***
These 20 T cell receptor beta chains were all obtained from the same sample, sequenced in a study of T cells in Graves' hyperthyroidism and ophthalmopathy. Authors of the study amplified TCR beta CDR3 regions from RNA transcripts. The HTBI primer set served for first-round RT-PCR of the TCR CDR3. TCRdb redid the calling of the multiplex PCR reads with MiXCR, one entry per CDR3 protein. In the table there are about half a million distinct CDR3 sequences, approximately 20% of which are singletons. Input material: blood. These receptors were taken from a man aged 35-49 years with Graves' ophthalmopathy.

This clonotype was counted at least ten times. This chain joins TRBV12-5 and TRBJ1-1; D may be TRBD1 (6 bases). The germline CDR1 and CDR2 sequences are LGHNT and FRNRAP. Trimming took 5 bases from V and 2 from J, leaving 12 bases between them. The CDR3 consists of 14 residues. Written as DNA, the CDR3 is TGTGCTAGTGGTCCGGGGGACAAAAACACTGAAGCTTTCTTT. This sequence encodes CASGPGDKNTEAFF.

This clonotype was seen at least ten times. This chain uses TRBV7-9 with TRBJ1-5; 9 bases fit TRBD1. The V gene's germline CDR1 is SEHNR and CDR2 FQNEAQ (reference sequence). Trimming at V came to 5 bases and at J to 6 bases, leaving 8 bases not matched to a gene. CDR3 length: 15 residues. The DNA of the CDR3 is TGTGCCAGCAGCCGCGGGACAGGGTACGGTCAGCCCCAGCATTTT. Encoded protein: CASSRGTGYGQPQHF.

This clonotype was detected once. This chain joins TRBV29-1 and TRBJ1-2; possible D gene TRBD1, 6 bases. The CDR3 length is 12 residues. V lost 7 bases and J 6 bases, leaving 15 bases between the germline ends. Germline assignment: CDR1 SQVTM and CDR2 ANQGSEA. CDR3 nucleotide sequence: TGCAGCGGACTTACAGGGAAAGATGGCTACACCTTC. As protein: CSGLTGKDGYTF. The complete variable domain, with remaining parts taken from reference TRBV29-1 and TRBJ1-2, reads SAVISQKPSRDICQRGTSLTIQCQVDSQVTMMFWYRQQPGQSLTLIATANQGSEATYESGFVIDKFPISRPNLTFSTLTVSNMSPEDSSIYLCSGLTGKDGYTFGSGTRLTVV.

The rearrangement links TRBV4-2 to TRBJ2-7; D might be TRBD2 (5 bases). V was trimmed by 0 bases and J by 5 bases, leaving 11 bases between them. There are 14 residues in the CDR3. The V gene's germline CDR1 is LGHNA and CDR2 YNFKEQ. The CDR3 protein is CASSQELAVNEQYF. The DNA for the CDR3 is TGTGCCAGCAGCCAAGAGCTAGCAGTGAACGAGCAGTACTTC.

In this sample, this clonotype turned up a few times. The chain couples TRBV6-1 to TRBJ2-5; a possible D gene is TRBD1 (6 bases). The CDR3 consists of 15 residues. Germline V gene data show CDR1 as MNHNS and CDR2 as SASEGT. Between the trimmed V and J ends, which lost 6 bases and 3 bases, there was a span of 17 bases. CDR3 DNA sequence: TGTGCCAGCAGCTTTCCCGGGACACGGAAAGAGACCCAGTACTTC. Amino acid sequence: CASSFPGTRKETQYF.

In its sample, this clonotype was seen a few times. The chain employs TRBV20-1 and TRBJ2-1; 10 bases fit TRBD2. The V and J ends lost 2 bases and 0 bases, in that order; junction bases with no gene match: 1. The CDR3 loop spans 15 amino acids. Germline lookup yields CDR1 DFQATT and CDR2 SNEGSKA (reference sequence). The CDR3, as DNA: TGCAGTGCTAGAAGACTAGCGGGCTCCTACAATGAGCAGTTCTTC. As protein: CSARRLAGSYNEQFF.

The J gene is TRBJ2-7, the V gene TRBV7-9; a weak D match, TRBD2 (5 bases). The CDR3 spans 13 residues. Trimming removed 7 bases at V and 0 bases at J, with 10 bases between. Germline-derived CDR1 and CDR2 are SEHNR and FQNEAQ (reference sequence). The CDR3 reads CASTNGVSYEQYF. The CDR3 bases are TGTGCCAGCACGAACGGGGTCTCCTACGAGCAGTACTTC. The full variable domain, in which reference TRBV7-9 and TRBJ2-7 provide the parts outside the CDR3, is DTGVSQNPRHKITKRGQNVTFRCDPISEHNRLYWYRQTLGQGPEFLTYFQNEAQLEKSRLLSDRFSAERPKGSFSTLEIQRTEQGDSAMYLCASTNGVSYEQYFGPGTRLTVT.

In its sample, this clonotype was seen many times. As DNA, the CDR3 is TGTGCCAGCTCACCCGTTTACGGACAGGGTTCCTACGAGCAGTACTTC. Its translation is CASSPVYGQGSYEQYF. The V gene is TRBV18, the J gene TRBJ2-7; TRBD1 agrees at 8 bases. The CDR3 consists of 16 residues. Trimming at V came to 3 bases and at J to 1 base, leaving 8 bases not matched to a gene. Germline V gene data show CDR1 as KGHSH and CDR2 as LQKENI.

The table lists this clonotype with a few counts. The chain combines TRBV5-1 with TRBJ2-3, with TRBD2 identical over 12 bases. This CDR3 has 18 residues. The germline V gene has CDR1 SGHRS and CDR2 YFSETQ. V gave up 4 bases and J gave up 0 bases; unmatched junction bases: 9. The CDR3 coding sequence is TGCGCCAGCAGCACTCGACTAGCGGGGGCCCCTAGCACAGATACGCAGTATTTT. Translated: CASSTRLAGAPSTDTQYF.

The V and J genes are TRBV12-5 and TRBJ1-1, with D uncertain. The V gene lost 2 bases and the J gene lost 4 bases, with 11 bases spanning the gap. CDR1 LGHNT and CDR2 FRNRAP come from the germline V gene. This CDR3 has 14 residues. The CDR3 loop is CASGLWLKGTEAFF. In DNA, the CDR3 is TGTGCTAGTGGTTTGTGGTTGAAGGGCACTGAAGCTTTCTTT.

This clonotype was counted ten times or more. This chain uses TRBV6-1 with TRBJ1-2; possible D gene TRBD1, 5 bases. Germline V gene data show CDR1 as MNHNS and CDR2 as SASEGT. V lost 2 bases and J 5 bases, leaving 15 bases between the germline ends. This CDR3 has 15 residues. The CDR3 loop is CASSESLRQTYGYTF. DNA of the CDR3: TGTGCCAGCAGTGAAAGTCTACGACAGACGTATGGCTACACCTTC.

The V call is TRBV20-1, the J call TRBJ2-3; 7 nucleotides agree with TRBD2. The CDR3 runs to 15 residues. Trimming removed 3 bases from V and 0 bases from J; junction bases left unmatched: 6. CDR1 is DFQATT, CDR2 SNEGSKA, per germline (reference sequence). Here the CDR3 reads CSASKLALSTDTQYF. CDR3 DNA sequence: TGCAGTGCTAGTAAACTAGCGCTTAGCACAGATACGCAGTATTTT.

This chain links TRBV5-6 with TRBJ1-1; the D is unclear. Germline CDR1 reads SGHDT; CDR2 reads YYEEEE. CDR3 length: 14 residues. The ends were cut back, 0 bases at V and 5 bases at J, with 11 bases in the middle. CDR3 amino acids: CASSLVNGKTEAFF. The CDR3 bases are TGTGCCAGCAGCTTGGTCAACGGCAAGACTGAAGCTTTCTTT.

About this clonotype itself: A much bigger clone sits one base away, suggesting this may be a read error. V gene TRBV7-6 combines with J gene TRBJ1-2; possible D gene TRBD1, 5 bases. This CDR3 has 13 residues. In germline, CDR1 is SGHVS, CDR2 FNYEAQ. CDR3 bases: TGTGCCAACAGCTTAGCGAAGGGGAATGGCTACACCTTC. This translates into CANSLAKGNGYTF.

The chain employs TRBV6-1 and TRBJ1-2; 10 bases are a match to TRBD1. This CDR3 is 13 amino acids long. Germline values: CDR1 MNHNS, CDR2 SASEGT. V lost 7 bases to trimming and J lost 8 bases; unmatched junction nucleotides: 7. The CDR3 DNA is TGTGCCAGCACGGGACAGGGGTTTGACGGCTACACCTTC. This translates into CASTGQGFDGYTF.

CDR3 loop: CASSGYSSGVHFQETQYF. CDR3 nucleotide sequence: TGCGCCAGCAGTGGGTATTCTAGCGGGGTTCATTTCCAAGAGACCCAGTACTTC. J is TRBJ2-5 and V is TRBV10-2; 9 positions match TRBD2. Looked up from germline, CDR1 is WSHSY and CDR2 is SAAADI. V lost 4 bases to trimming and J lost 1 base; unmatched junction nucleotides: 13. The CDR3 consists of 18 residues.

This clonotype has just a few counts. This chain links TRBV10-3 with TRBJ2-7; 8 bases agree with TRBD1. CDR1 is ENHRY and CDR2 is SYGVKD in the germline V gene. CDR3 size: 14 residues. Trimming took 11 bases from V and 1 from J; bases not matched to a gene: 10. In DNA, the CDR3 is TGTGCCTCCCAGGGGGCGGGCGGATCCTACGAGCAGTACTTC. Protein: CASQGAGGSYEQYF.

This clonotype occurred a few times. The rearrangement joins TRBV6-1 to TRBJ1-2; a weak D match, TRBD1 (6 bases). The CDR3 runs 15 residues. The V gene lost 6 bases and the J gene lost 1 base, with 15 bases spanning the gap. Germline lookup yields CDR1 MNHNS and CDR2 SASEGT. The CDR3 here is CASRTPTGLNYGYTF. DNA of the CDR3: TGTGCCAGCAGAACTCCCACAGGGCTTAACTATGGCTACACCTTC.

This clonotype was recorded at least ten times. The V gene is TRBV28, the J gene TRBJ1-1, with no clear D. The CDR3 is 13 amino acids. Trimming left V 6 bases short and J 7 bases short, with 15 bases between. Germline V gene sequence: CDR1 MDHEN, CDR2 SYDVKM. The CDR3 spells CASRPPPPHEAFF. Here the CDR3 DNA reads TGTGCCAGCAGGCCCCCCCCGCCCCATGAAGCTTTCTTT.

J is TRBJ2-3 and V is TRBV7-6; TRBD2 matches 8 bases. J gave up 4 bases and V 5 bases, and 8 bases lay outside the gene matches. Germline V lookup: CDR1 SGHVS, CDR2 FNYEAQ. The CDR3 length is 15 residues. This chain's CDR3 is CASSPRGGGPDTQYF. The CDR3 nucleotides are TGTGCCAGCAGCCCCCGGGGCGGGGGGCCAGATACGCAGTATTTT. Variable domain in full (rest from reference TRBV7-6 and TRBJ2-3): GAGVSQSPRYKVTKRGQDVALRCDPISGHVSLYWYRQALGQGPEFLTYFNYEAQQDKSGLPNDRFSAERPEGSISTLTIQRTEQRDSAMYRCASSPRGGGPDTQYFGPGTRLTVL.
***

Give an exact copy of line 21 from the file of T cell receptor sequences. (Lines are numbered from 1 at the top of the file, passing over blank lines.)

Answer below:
J is TRBJ2-3 and V is TRBV7-6; TRBD2 matches 8 bases. J gave up 4 bases and V 5 bases, and 8 bases lay outside the gene matches. Germline V lookup: CDR1 SGHVS, CDR2 FNYEAQ. The CDR3 length is 15 residues. This chain's CDR3 is CASSPRGGGPDTQYF. The CDR3 nucleotides are TGTGCCAGCAGCCCCCGGGGCGGGGGGCCAGATACGCAGTATTTT. Variable domain in full (rest from reference TRBV7-6 and TRBJ2-3): GAGVSQSPRYKVTKRGQDVALRCDPISGHVSLYWYRQALGQGPEFLTYFNYEAQQDKSGLPNDRFSAERPEGSISTLTIQRTEQRDSAMYRCASSPRGGGPDTQYFGPGTRLTVL.